Two Wars and Higher Costs of Disability Benefits for Veterans: Veterans Unemployability

Ten years and two conflicts later the costs of war are taking their toll, leading to higher costs of disability benefits. More disabled veterans are returning home and seeking disability compensation when they can no longer go back to work.

The U.S. Department of Veterans Affairs plans to spend approximately $57 billion on disability benefits in 2013. That is almost quadruple the amount that was spent in 2000, before troops were sent to Iraq and Afghanistan.

Thanks to the advances in modern medicine more military service members survive injuries than in the past. In the recent conflicts many troops have been seriously injured, because of the heavy use of improvised explosive devices, or IEDs, and rocket-propelled grenades, also known as RPGs.

The Bureau of Labor Statistics estimates that of the 2.3 million veterans who served in either Iraq or Afghanistan one out of every four has a service-connected disability.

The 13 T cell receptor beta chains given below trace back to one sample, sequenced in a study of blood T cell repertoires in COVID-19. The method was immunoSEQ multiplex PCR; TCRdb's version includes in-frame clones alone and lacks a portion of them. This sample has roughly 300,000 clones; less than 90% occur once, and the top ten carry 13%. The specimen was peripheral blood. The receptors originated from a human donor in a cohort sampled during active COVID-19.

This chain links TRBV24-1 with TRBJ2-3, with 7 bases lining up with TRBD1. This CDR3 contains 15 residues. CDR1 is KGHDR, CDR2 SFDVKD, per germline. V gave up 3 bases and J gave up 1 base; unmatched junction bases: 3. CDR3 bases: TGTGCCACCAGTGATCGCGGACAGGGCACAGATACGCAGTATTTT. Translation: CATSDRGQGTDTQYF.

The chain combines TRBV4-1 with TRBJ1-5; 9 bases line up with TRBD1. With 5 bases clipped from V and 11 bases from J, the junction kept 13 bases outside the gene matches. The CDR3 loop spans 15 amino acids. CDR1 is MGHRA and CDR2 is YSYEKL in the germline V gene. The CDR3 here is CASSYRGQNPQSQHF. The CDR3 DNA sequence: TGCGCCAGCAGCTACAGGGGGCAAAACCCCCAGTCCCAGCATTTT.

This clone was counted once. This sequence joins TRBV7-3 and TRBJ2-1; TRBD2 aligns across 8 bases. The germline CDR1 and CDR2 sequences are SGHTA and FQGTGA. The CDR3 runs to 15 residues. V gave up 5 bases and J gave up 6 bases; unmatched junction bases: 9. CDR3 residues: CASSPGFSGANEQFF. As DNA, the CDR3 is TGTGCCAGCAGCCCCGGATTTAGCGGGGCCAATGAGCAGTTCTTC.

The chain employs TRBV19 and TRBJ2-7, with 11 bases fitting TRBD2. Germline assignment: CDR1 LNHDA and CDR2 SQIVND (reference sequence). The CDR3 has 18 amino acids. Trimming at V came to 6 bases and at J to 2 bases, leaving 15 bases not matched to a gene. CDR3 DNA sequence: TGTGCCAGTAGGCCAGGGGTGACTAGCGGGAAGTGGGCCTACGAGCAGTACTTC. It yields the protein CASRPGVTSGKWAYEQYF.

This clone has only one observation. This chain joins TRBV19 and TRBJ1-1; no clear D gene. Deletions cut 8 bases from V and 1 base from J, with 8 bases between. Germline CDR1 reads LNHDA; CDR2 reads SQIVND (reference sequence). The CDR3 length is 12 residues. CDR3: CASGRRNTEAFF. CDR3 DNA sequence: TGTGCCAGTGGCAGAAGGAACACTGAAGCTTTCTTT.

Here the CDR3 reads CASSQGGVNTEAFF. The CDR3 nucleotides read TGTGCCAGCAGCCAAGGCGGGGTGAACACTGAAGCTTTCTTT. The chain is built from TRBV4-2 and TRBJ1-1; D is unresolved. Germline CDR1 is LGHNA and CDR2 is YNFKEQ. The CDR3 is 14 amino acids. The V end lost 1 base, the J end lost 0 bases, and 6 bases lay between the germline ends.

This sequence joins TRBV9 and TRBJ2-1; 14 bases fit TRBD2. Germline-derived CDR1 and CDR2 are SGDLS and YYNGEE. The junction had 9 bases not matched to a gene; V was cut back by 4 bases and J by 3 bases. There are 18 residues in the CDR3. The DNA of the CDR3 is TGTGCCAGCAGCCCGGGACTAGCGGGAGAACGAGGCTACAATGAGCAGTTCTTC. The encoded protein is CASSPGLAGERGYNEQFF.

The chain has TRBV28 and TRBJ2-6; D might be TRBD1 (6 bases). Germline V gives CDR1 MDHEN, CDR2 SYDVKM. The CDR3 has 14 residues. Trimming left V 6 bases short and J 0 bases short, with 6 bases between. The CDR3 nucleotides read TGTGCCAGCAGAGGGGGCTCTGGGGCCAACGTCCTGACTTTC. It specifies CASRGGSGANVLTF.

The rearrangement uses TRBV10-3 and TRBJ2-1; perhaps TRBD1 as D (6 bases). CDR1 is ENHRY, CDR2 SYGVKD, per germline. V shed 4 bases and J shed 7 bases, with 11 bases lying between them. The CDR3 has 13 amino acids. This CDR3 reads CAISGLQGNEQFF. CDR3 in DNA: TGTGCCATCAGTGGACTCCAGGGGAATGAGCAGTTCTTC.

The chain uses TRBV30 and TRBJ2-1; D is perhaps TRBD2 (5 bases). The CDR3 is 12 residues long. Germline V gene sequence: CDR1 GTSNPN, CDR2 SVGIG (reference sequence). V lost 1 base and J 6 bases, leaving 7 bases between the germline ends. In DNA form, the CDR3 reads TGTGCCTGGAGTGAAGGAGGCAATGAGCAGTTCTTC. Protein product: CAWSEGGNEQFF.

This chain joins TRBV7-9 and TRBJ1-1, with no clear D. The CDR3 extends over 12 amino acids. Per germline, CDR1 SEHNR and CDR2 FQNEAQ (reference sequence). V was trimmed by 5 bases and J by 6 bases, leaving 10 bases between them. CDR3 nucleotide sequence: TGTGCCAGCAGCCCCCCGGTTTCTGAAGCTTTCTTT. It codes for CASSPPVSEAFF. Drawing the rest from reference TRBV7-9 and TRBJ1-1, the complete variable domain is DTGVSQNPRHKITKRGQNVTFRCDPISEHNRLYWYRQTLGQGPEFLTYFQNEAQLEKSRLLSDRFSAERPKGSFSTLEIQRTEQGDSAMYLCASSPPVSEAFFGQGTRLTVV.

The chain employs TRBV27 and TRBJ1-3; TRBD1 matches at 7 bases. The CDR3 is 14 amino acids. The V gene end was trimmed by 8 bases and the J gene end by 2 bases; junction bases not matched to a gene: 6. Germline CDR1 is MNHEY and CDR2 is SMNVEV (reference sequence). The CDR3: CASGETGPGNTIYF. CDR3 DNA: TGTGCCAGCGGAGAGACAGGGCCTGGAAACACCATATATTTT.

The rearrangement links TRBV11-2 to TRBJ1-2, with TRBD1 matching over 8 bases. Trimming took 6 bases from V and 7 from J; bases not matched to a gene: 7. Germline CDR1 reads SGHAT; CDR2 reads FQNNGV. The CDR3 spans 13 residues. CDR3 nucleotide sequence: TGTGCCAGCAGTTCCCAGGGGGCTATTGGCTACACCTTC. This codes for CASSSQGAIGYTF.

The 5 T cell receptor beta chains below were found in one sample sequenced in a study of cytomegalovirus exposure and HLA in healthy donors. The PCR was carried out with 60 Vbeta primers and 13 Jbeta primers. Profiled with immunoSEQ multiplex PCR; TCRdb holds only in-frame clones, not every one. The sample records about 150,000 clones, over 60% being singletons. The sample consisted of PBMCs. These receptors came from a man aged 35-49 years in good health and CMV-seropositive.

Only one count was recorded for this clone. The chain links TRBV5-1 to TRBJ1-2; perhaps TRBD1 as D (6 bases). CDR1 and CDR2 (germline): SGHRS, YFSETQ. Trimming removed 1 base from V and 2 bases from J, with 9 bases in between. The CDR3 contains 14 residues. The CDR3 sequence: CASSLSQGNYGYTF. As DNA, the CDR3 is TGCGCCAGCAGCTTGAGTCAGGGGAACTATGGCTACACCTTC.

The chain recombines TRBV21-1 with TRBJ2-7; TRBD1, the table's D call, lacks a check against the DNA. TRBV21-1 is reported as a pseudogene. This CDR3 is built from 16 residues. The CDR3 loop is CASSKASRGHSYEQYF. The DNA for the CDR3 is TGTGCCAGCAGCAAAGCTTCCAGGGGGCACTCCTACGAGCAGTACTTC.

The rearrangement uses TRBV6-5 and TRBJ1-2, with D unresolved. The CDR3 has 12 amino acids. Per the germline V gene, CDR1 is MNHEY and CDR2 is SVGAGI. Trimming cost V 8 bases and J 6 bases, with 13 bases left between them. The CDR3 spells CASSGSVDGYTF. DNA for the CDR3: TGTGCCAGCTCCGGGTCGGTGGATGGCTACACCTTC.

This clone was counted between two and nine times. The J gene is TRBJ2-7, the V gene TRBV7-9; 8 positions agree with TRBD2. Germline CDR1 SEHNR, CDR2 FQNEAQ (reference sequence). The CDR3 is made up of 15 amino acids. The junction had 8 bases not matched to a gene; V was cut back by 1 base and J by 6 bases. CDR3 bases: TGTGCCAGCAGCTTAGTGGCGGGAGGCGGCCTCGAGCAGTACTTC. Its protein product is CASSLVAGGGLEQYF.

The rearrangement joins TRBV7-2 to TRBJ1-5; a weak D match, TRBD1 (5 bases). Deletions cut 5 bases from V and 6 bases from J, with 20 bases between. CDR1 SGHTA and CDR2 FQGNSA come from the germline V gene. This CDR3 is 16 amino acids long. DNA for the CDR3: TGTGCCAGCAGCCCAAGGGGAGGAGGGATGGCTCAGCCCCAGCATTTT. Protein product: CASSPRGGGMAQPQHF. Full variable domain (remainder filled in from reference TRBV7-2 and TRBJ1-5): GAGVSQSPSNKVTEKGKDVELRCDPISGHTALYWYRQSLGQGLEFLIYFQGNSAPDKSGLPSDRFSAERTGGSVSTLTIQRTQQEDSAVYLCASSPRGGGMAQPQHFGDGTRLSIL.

How Many Veterans are Unemployed?

Many military veterans find it challenging to get a job when they return home. It is even more daunting if they have a disability.

Depending on the extent of injuries the VA will make a determination of partial or full disability. These classifications determine the amount of benefits a disabled veteran will receive each month. Veterans may also earn their own money, if still capable of working.

One veteran was injured in friendly fire when two .50 caliber bullets punctured his left leg. He underwent 35 operations in 45 days. After three months in the hospital, he made a recovery, but still cannot bend his leg and suffers “extreme pain” walking on certain terrain. He was granted full disability. However, he is still sometimes able to do construction work.

The current compensation rate for 100 percent disability is $2,769 per month according to David Autry, a Navy veteran and spokesman for Disabled America Veterans who spoke with CNN. This amount varies for vets with families or those who suffered an amputated limb or lost reproductive abilities.

Most veterans prefer to work and do not want to file for disability benefits. However, when it becomes a struggle to find work or hold onto jobs, because of a disability an attorney can assist with filing for benefits.

Source: CNN Money, “A cost of war: Soaring disability benefits for veterans,” Aaron Smith, Apr. 27, 2012.